by Cielito Habito
from Philippine Daily Inquirer
MANILA, Philippines – Ever notice how our economy has been behaving strangely lately? The latest strange (but welcome) behavior is how job generation based on the last two quarterly Labor Force Surveys (July and October 2008) appeared healthy even in the face of the world economic slowdown that has taken a definite toll on our economy.
In July, it was reported that about 1.3 million new jobs were created in our economy within the preceding 12 months. That was very good, given our need to create at least a million new jobs a year to keep pace with growth in the working age population.
In stark contrast, the same figure a year ago was only 392,000 jobs, and yet this was the period that our economy was recorded to have grown at a 30-year high of 7.2 percent. The latest October jobs figure, while a bit lower at 861,000 new jobs year-on-year, was nonetheless again better than the previous year’s job generation (786,000).
And yet, economic growth had already slowed down significantly to the 4 percent level this year. We had, in short, less job creation last year when we had much faster (even record) production growth, and strangely enough, more job creation this year when economic growth has been much slower.
You’d think looking more closely at the data would help explain the puzzle. But the puzzle deepens even more when you check the breakdown of output growth and job generation across major sectors of the economy.
The services sector has significantly slowed down from its brisk growth in past years, with last year’s growth rate (7.2 percent) cut down to just about half this year (3.7 percent). And yet, services provided 44 percent more jobs this year (699,000) compared to last year (485,000).
The industry sector posted a healthy 7.1 percent growth in the third quarter, surpassing last year’s performance (6.6 percent). And yet it had created only a thousand new jobs in the 12 months preceding last October; the same figure last year was 182,000.
Agriculture is no less a puzzle. Last year, it posted an impressive growth of 5.6 percent in the third quarter, but lost 11,000 jobs. This year its growth has slowed down to less than half of last year’s pace (2.5 percent)–and yet generated 161,000 new jobs.
These seeming contradictions puzzle me even more in light of the general impression one gets from experience–not only in the Philippines but elsewhere as well–that the “growth-employment elasticity” is usually lopsided downwards.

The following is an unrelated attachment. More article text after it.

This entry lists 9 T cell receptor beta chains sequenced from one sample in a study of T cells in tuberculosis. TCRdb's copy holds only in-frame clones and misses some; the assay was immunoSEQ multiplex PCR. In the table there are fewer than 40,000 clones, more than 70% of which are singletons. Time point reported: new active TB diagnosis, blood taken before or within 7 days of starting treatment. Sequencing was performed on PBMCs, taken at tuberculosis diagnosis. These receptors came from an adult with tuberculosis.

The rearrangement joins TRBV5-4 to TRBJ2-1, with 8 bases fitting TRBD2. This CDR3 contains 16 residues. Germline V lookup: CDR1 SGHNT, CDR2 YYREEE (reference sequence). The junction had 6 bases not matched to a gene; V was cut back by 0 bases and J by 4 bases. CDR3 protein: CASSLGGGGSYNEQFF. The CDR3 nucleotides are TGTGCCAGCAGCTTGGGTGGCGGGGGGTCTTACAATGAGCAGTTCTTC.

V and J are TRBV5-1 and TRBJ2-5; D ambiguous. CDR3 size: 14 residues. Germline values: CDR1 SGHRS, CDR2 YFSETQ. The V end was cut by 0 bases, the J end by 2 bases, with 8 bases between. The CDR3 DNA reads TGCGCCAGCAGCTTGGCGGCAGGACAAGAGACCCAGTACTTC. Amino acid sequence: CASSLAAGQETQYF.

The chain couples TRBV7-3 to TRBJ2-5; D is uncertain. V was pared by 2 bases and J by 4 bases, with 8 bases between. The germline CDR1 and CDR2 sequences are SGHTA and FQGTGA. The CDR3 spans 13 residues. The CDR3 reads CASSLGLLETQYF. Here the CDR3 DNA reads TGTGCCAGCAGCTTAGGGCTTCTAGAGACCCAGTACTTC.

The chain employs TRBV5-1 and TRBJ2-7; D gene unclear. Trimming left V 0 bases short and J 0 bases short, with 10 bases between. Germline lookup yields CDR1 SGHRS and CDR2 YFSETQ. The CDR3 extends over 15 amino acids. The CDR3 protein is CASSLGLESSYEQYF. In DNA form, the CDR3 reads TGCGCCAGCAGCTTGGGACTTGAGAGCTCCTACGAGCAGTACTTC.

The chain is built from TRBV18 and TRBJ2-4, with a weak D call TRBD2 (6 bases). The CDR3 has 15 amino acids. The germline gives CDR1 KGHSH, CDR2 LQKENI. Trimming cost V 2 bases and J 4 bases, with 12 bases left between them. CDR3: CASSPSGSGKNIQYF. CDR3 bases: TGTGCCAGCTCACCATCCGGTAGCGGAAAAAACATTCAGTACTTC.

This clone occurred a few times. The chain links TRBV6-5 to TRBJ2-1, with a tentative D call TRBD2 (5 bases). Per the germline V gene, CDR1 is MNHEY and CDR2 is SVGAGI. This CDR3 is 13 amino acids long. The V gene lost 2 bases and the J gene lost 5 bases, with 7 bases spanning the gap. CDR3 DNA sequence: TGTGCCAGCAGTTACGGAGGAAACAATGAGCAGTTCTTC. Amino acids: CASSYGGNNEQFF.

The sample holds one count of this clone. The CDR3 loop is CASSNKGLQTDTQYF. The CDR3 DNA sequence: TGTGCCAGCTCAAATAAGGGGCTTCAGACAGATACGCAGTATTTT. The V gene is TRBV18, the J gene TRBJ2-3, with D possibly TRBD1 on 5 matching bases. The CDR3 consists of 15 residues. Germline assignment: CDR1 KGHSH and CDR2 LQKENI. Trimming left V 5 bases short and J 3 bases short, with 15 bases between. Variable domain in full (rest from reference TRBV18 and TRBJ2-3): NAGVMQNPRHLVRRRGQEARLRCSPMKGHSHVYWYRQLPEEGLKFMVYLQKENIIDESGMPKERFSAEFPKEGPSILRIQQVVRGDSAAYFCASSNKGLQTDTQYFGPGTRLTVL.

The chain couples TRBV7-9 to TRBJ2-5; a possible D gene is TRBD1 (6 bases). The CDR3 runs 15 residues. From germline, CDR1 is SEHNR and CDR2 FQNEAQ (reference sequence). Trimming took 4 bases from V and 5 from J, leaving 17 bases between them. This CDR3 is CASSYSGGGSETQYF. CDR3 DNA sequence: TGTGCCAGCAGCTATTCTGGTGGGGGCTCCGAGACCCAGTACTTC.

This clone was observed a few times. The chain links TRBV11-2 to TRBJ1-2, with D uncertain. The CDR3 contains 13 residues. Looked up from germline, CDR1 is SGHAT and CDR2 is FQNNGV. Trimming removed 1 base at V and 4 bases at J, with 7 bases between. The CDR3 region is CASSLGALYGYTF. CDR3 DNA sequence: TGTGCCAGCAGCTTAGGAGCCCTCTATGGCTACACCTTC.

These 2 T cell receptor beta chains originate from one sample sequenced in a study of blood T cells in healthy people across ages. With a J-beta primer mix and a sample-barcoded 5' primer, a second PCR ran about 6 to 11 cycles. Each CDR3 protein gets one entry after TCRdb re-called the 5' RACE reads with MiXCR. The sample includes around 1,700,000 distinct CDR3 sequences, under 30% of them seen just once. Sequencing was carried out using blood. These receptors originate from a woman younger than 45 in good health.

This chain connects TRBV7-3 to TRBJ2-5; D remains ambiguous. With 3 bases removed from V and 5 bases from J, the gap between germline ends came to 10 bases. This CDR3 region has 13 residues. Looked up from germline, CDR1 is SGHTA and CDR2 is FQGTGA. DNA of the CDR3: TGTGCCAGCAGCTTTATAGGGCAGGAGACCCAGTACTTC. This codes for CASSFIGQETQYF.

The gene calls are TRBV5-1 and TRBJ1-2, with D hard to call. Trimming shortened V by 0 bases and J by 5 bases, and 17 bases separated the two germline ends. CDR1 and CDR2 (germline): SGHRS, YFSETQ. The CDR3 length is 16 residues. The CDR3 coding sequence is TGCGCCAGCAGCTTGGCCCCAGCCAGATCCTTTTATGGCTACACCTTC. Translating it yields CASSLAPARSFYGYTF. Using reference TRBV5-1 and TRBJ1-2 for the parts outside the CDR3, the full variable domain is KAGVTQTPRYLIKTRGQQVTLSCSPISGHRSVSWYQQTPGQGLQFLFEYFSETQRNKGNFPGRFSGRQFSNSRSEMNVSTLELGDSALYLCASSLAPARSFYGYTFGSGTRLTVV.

In plain English, a 1-percent fall in output (or slowdown in its growth) usually results in much more job losses than the jobs that are gained when the economy grows by 1 percent.
It was in this context that the term “jobless growth” came about. Economists had begun to notice that much of the economic growth in the world’s economies in at least the past decade has not been accompanied by a commensurate growth in jobs.
In many cases in fact, there were hardly any job increases at all even as economies continued growing–hence the term. Worse, there have been episodes when growth actually speeded up, and yet jobs actually fell, as in last year’s experience with our agricultural sector. This is not just jobless growth; it is better described as “job-killing growth!”
But what we’re seeing right now is the exact opposite. As growth slows down, we seem to see more jobs coming about than when the economy grew much faster. This is all welcome of course, but how do we explain such perverse trends?
I am not about to question the statistics, even though many would immediately point to that as the possible answer. There are actually answers to be found in the further details of the job numbers. Where have the latest jobs been coming from?
I examined the available tables from the National Statistics Office (NSO) website, made some calculations, and found the following: Of the surprising 699,000 new services sector jobs mentioned above, more than half were in trade. And since I am not seeing an unusual proliferation of retail stores and shopping malls in the past 12 months, I surmise that what this means is that large numbers of Filipinos have taken to the usual informal sector selling/vending activities–”nangangalakal,” as squatters near our neighborhood describe the common occupation in their area.
And this includes selling items scavenged from the neighborhood garbage piles, which they systematically pore over and collect usable items from before the municipal garbage collection trucks come to collect them.
It would seem, then, that much of the puzzles I’ve been describing simply reflect the resilience of the average Filipino. When our poor compatriots find themselves against the wall, they will find a way. Clearly, the kind of growth we have been experiencing gives us little to be happy with or gloat about even if the posted GDP growth rate is faster than that of our neighbors. What continues to elude us is quality growth, one whose benefits permeate throughout the economy such that as the saying goes, “the rising tide lifts all boats.”
The best of the holiday season to all–and here’s wishing us all a joyous new year (”prosperous” may not be quite realistic)!
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